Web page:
Sir Roger Scruton has passed away at the age of 75. Scruton, former chair of the Building Better, Building Beautiful housing commission in the U.K., died of cancer on Sunday, January 12 after a six-month battle with the disease. Scruton was born in February 1944 and studied at Cambridge. According to an interview with the Guardian, his conservative political leanings emerged when in Paris during the 1968 student protests, which he viewed as an “unruly mob of self-indulgent middle-class hooligans” professing “ludicrous Marxist gobbledegook.” His career traced many ups and downs and was not without controversy. In 2016 he was knighted for his services to philosophy, teaching, and public education; two years later he became a housing adviser only to be fired one year into the job amid alleged racist comments said while speaking to the New Statesman. Scruton was reappointed, however, after it was realized his comments were taken out of context and misrepresented. As Chair of the commission, Scruton was accused of re-igniting architectural style wars, fueled by his loathing of modernism and penchant to classicism. In April 2018, as AN's reported, Scruton suggested that one of the 9/11 hijackers, who had studied architecture in Hamburg, was “taking revenge on an architectural practice which had been introduced into the Middle East by Le Corbusier.” In 1982, Scruton launched the Salisbury Review, a journal promoting and celebrating conservatism for which he was the founding editor. Later, he visited dissidents in communist Czechoslovakia as part of a series of excursions where he smuggled across books, supported banned artists, and provided courses in subjects suppressed by authorities. He was eventually caught, however, being detained in Brno in 1985 before being kicked out and banned from the country. Never one to stay out of trouble, Scruton was sued by the Pet Shop Boys after he wrongly said in his book, An Intelligent Person's Guide to Pop Culture, that the band's songs should be credited to sound engineers rather than them. In another book, On Hunting, he also discussed his passion for fox hunting. In a 2001 article for New York’s conservative City Journal magazine, Scruton claimed that being gay was just as bad as smoking and knocked 10 years off of the lives of LGBTQ individuals. Scruton had also taken fire for his close association with Hungary's Prime Minister Viktor Orbán and over comments many interpreted as antisemitic and Islamaphobic. “It is with great sadness that we announce the death of Sir Roger Scruton, FBA, FRSL. Beloved husband of Sophie, adored father to Sam and Lucy and treasured brother of Elizabeth and Andrea, he died peacefully on Sunday 12th January,” read a statement on his own website, posted on Sunday. “His family are hugely proud of him and of all his achievements.” Tributes have also come in from U.K. architects and the political sphere. “Deeply sorry to learn of the death of Sir Roger Scruton. His work on building more beautifully, submitted recently to my department, will proceed and stand part of his unusually rich legacy,” tweeted Secretary of State for Housing, Communities & Local Government Robert Jenrick. Prime Minister Boris Johnson, meanwhile, said: “RIP Sir Roger Scruton. We have lost the greatest modern conservative thinker—who not only had the guts to say what he thought but said it beautifully.” Robert Adam, director of ADAM Architecture, a firm which specializes in classical and traditional architecture and urban design, told the Architects' Journal, “[Scruton] was always prepared to argue a point in a balanced and sensible manner but was often met with prejudice and hysteria. As a philosopher, he understood that people would have different views and that this was not a matter for opprobrium but for debate. He was a great thinker and a great author and his work will have a lasting legacy but, for me, it is the principle of reasoned and courteous debate, without personal acrimony, with those with whom you disagree, that will live on.”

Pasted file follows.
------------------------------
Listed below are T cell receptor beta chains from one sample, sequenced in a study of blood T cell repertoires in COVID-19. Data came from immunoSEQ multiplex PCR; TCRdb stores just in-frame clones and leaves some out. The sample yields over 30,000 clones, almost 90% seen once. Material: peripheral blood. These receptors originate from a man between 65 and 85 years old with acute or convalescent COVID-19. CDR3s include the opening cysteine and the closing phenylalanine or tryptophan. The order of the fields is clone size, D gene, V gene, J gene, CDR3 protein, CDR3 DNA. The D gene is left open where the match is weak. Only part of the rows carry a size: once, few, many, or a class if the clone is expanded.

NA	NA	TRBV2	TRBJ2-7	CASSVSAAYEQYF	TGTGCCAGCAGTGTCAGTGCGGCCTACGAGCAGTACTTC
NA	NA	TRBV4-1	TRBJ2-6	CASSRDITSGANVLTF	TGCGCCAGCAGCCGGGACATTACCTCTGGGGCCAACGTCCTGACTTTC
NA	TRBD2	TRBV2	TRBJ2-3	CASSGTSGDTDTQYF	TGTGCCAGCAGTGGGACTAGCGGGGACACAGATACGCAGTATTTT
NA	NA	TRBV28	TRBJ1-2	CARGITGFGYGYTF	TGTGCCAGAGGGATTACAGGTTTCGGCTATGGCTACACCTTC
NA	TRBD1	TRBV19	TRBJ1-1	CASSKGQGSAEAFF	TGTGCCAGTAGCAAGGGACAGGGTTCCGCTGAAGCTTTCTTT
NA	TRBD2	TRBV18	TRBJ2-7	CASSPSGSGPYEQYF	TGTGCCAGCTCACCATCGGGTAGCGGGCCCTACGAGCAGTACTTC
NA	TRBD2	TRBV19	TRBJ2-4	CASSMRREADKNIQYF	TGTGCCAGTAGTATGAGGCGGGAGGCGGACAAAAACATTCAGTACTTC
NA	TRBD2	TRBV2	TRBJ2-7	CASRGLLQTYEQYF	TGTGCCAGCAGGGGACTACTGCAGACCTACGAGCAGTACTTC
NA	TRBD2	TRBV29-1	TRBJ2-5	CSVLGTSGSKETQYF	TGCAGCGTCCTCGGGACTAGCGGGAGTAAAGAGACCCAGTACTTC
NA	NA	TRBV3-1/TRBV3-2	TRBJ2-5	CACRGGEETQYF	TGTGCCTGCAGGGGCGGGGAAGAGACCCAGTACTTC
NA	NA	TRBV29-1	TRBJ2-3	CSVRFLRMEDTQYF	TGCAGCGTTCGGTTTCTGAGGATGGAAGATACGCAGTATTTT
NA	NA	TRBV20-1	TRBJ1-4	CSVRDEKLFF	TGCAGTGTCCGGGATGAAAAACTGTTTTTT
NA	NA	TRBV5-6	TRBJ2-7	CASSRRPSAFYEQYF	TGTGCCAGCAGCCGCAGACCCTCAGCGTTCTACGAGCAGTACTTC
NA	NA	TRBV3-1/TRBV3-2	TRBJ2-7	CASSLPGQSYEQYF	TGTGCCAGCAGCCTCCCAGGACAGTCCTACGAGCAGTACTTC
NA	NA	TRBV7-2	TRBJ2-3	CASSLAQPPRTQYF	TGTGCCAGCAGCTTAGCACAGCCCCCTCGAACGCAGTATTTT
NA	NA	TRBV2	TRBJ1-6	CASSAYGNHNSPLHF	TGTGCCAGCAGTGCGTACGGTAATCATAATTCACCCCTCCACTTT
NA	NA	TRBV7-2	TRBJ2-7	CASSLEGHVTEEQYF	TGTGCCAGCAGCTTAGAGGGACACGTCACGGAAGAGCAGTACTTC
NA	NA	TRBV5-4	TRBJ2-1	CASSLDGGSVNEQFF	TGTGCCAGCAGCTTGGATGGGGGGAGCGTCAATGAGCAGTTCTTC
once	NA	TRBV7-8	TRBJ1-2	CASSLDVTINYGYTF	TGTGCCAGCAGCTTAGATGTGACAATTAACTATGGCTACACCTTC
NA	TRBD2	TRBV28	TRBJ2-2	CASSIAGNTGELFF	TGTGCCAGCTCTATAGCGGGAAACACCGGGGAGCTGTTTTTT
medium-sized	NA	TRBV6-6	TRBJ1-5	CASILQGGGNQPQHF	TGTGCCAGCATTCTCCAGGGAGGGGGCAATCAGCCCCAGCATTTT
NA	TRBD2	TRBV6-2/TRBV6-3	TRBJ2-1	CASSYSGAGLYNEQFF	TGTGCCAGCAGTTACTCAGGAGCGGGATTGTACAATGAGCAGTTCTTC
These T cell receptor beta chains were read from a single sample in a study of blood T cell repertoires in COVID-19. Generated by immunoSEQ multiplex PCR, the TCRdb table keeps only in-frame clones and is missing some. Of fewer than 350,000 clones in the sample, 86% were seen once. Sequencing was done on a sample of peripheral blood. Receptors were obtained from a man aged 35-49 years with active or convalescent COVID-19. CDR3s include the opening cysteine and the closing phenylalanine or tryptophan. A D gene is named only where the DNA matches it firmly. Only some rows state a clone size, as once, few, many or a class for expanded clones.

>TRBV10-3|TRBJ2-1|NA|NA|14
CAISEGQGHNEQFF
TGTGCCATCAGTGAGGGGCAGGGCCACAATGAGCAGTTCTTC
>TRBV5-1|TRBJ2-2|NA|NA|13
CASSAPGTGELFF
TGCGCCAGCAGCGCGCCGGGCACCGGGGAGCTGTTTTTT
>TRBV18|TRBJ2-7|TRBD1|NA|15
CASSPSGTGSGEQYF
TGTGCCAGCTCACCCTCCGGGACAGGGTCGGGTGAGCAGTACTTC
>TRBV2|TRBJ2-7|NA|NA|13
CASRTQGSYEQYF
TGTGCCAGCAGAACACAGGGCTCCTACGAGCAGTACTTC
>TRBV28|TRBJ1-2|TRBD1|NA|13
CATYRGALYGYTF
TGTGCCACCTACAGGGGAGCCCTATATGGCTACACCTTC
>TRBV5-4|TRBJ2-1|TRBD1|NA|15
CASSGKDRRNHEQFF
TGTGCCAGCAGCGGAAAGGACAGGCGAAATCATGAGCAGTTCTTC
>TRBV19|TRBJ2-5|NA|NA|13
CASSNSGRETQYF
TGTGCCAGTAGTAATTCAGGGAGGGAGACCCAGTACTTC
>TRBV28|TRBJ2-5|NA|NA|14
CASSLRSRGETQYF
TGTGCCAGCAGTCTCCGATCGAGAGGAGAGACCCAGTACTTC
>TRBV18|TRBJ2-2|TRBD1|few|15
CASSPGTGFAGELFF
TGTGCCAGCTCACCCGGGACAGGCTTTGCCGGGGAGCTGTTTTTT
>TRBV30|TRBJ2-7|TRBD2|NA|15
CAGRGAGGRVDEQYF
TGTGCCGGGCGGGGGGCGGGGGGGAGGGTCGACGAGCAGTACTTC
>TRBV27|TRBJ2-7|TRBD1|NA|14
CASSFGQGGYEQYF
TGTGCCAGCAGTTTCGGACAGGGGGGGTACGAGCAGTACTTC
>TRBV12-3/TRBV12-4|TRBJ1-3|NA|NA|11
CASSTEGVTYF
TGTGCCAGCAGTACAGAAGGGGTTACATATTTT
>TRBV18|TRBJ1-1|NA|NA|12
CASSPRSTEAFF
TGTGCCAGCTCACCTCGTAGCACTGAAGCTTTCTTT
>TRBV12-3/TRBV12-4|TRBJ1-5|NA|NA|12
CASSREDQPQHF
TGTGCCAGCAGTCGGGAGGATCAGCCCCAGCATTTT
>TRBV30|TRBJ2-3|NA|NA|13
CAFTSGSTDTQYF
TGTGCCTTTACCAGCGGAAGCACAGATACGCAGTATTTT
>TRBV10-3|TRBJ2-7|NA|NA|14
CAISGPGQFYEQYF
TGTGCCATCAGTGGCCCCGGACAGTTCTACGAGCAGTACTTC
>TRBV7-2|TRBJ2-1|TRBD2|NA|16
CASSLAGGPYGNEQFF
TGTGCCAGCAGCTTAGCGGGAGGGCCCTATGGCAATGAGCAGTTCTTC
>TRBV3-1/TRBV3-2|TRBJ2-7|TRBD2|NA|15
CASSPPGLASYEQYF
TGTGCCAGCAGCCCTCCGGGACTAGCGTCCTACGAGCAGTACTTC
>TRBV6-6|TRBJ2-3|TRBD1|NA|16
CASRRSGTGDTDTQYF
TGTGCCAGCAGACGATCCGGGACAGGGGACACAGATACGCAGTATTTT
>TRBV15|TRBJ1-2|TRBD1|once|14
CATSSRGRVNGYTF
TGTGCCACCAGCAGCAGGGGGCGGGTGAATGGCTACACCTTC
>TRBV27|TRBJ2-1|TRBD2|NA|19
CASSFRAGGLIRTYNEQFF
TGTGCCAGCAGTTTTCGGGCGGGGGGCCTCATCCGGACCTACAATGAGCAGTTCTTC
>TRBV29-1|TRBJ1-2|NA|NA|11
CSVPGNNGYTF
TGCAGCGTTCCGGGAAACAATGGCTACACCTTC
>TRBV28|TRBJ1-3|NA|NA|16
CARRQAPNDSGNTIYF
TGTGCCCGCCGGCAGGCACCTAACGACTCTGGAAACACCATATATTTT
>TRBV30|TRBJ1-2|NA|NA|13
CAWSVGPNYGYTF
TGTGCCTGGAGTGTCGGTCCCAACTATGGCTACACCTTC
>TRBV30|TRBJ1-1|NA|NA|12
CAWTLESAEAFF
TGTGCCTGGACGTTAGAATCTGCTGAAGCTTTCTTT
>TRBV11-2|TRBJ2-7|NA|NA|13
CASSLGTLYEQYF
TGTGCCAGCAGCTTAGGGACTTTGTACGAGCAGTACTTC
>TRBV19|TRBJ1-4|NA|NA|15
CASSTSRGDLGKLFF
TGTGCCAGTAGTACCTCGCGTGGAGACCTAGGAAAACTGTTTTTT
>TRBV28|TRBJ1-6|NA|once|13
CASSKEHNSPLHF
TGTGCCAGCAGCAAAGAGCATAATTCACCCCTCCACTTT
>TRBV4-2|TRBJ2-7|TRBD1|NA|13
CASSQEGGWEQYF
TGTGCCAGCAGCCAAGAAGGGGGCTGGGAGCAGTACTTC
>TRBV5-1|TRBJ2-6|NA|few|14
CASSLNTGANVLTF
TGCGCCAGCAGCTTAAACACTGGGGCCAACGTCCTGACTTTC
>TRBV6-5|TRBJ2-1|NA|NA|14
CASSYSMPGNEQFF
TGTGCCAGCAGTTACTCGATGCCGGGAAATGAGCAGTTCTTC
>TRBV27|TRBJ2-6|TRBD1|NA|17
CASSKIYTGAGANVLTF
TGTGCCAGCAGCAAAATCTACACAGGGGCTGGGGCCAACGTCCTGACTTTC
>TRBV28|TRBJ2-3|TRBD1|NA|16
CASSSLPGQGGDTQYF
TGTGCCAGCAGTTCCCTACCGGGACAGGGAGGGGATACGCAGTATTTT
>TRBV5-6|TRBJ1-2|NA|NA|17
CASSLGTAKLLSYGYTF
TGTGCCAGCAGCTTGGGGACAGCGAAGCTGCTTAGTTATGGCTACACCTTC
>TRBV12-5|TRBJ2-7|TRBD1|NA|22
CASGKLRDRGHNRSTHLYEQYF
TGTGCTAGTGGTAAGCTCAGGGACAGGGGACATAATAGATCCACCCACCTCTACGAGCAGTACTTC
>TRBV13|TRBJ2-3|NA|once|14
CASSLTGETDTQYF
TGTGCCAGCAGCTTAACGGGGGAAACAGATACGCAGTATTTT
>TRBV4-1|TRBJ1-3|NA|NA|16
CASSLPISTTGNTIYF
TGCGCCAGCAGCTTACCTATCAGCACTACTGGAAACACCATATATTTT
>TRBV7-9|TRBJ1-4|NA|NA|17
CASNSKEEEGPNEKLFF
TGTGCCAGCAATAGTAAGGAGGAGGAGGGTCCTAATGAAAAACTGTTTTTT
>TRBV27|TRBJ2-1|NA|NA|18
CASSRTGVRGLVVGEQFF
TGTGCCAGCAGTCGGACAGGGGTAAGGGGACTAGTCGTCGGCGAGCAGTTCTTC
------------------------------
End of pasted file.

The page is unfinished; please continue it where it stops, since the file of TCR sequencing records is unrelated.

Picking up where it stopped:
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Blade Runner and Tron futurist designer Syd Mead dies at age 86

Sydney “Syd” Mead, the industrial designer, concept artist, and futurist, has died at the age of 86, according to the Los Angeles Times Born in 1933, Mead began his career in the late 1950s and early 60s at Ford Motor Company before going on to create designs and illustrations for brands like U.S. Steel, Phillips, Sony, and others, including architecture firms. He is perhaps best known, however, for his enduring, iconic designs on sci-fi films like Tron, Star Trek, Alien, and most famously, Blade Runner. His elaborate cars, spaceships, robotic suits, and cities—all hand-drawn and colored—presented futures that were utopian and dystopian at the same time, sleek and gritty, fantastical and real. As he told Curbed in a 2015 interview: “I painted architecture as a visual romance.” Not just popular in commercial design and cinema (he also influenced numerous video game designers), Mead was well-regarded in art, architecture, and fashion circles. His first solo show at documenta 6, the contemporary art exhibition, was held in 1973 and exhibited repeatedly in the following decades. In 2016, Mead collaborated with Opening Ceremony on a futuristic fashion line. Numerous books of his work have been published as well and Mead reportedly continued working up until his retirement this past September. He is survived by his husband and business partner Roger Servick, his sister Peggy, and several nieces and nephews.